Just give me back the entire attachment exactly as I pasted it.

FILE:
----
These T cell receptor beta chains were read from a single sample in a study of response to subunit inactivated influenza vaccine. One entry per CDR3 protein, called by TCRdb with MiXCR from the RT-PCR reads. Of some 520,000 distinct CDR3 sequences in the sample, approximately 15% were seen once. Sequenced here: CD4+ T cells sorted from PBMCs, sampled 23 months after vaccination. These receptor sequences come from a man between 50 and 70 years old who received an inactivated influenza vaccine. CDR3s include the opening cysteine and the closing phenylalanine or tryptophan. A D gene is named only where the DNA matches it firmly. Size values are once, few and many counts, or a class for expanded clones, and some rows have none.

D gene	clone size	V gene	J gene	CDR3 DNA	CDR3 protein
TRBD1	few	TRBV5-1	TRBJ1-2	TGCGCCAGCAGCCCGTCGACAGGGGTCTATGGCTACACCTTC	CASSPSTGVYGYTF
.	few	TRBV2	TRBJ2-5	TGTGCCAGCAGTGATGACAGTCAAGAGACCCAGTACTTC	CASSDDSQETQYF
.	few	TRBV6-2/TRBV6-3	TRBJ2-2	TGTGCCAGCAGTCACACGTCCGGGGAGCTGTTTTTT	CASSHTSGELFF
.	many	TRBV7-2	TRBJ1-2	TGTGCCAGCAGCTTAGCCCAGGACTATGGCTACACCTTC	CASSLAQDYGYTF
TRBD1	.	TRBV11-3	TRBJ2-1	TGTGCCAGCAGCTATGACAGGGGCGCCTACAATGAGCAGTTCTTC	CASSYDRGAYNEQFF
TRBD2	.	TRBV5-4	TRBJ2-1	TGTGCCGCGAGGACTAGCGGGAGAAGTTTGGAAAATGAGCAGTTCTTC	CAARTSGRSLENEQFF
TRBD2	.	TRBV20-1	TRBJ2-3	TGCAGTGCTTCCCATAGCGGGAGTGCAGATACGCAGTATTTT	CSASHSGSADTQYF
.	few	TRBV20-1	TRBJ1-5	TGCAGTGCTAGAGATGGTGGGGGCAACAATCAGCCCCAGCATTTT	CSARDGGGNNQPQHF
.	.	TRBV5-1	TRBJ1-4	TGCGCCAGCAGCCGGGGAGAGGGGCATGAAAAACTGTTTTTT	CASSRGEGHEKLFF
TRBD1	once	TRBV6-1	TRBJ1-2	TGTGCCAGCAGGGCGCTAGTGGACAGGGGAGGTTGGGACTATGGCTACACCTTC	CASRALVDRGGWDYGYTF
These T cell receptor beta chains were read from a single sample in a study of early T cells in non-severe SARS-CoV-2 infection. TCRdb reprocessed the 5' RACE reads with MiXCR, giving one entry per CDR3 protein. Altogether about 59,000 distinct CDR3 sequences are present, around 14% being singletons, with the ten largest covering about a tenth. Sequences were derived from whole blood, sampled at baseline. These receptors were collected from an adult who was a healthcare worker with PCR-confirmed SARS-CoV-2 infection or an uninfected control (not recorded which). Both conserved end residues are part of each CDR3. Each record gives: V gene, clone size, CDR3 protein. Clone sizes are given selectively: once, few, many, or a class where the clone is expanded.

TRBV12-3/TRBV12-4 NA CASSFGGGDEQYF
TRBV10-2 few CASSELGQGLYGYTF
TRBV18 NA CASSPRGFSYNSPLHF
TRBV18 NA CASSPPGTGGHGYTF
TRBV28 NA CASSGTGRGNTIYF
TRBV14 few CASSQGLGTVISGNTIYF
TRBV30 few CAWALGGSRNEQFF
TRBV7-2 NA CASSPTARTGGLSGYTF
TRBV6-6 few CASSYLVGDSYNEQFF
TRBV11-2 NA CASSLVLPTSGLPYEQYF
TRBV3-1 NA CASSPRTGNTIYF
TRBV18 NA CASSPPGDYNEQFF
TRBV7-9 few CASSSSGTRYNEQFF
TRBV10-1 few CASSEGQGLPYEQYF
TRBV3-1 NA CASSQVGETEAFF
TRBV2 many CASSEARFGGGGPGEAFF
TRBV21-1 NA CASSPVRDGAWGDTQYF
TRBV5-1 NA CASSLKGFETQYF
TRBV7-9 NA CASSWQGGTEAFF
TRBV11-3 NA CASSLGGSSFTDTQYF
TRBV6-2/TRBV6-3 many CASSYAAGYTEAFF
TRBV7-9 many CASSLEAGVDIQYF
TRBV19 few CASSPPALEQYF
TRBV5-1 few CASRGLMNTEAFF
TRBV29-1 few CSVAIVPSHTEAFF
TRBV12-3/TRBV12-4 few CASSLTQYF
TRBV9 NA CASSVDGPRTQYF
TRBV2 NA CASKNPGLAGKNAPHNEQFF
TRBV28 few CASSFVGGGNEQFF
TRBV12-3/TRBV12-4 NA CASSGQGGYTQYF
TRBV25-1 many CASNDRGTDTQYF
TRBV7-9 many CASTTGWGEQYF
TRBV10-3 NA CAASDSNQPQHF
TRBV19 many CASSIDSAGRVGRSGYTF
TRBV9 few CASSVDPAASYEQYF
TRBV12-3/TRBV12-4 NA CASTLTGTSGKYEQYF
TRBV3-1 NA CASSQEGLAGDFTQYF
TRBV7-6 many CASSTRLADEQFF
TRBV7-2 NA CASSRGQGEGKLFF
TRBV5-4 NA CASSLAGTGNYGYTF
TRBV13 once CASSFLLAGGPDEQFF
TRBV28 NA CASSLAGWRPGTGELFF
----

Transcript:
These T cell receptor beta chains were read from a single sample in a study of response to subunit inactivated influenza vaccine. One entry per CDR3 protein, called by TCRdb with MiXCR from the RT-PCR reads. Of some 520,000 distinct CDR3 sequences in the sample, approximately 15% were seen once. Sequenced here: CD4+ T cells sorted from PBMCs, sampled 23 months after vaccination. These receptor sequences come from a man between 50 and 70 years old who received an inactivated influenza vaccine. CDR3s include the opening cysteine and the closing phenylalanine or tryptophan. A D gene is named only where the DNA matches it firmly. Size values are once, few and many counts, or a class for expanded clones, and some rows have none.

D gene	clone size	V gene	J gene	CDR3 DNA	CDR3 protein
TRBD1	few	TRBV5-1	TRBJ1-2	TGCGCCAGCAGCCCGTCGACAGGGGTCTATGGCTACACCTTC	CASSPSTGVYGYTF
.	few	TRBV2	TRBJ2-5	TGTGCCAGCAGTGATGACAGTCAAGAGACCCAGTACTTC	CASSDDSQETQYF
.	few	TRBV6-2/TRBV6-3	TRBJ2-2	TGTGCCAGCAGTCACACGTCCGGGGAGCTGTTTTTT	CASSHTSGELFF
.	many	TRBV7-2	TRBJ1-2	TGTGCCAGCAGCTTAGCCCAGGACTATGGCTACACCTTC	CASSLAQDYGYTF
TRBD1	.	TRBV11-3	TRBJ2-1	TGTGCCAGCAGCTATGACAGGGGCGCCTACAATGAGCAGTTCTTC	CASSYDRGAYNEQFF
TRBD2	.	TRBV5-4	TRBJ2-1	TGTGCCGCGAGGACTAGCGGGAGAAGTTTGGAAAATGAGCAGTTCTTC	CAARTSGRSLENEQFF
TRBD2	.	TRBV20-1	TRBJ2-3	TGCAGTGCTTCCCATAGCGGGAGTGCAGATACGCAGTATTTT	CSASHSGSADTQYF
.	few	TRBV20-1	TRBJ1-5	TGCAGTGCTAGAGATGGTGGGGGCAACAATCAGCCCCAGCATTTT	CSARDGGGNNQPQHF
.	.	TRBV5-1	TRBJ1-4	TGCGCCAGCAGCCGGGGAGAGGGGCATGAAAAACTGTTTTTT	CASSRGEGHEKLFF
TRBD1	once	TRBV6-1	TRBJ1-2	TGTGCCAGCAGGGCGCTAGTGGACAGGGGAGGTTGGGACTATGGCTACACCTTC	CASRALVDRGGWDYGYTF
These T cell receptor beta chains were read from a single sample in a study of early T cells in non-severe SARS-CoV-2 infection. TCRdb reprocessed the 5' RACE reads with MiXCR, giving one entry per CDR3 protein. Altogether about 59,000 distinct CDR3 sequences are present, around 14% being singletons, with the ten largest covering about a tenth. Sequences were derived from whole blood, sampled at baseline. These receptors were collected from an adult who was a healthcare worker with PCR-confirmed SARS-CoV-2 infection or an uninfected control (not recorded which). Both conserved end residues are part of each CDR3. Each record gives: V gene, clone size, CDR3 protein. Clone sizes are given selectively: once, few, many, or a class where the clone is expanded.

TRBV12-3/TRBV12-4 NA CASSFGGGDEQYF
TRBV10-2 few CASSELGQGLYGYTF
TRBV18 NA CASSPRGFSYNSPLHF
TRBV18 NA CASSPPGTGGHGYTF
TRBV28 NA CASSGTGRGNTIYF
TRBV14 few CASSQGLGTVISGNTIYF
TRBV30 few CAWALGGSRNEQFF
TRBV7-2 NA CASSPTARTGGLSGYTF
TRBV6-6 few CASSYLVGDSYNEQFF
TRBV11-2 NA CASSLVLPTSGLPYEQYF
TRBV3-1 NA CASSPRTGNTIYF
TRBV18 NA CASSPPGDYNEQFF
TRBV7-9 few CASSSSGTRYNEQFF
TRBV10-1 few CASSEGQGLPYEQYF
TRBV3-1 NA CASSQVGETEAFF
TRBV2 many CASSEARFGGGGPGEAFF
TRBV21-1 NA CASSPVRDGAWGDTQYF
TRBV5-1 NA CASSLKGFETQYF
TRBV7-9 NA CASSWQGGTEAFF
TRBV11-3 NA CASSLGGSSFTDTQYF
TRBV6-2/TRBV6-3 many CASSYAAGYTEAFF
TRBV7-9 many CASSLEAGVDIQYF
TRBV19 few CASSPPALEQYF
TRBV5-1 few CASRGLMNTEAFF
TRBV29-1 few CSVAIVPSHTEAFF
TRBV12-3/TRBV12-4 few CASSLTQYF
TRBV9 NA CASSVDGPRTQYF
TRBV2 NA CASKNPGLAGKNAPHNEQFF
TRBV28 few CASSFVGGGNEQFF
TRBV12-3/TRBV12-4 NA CASSGQGGYTQYF
TRBV25-1 many CASNDRGTDTQYF
TRBV7-9 many CASTTGWGEQYF
TRBV10-3 NA CAASDSNQPQHF
TRBV19 many CASSIDSAGRVGRSGYTF
TRBV9 few CASSVDPAASYEQYF
TRBV12-3/TRBV12-4 NA CASTLTGTSGKYEQYF
TRBV3-1 NA CASSQEGLAGDFTQYF
TRBV7-6 many CASSTRLADEQFF
TRBV7-2 NA CASSRGQGEGKLFF
TRBV5-4 NA CASSLAGTGNYGYTF
TRBV13 once CASSFLLAGGPDEQFF
TRBV28 NA CASSLAGWRPGTGELFF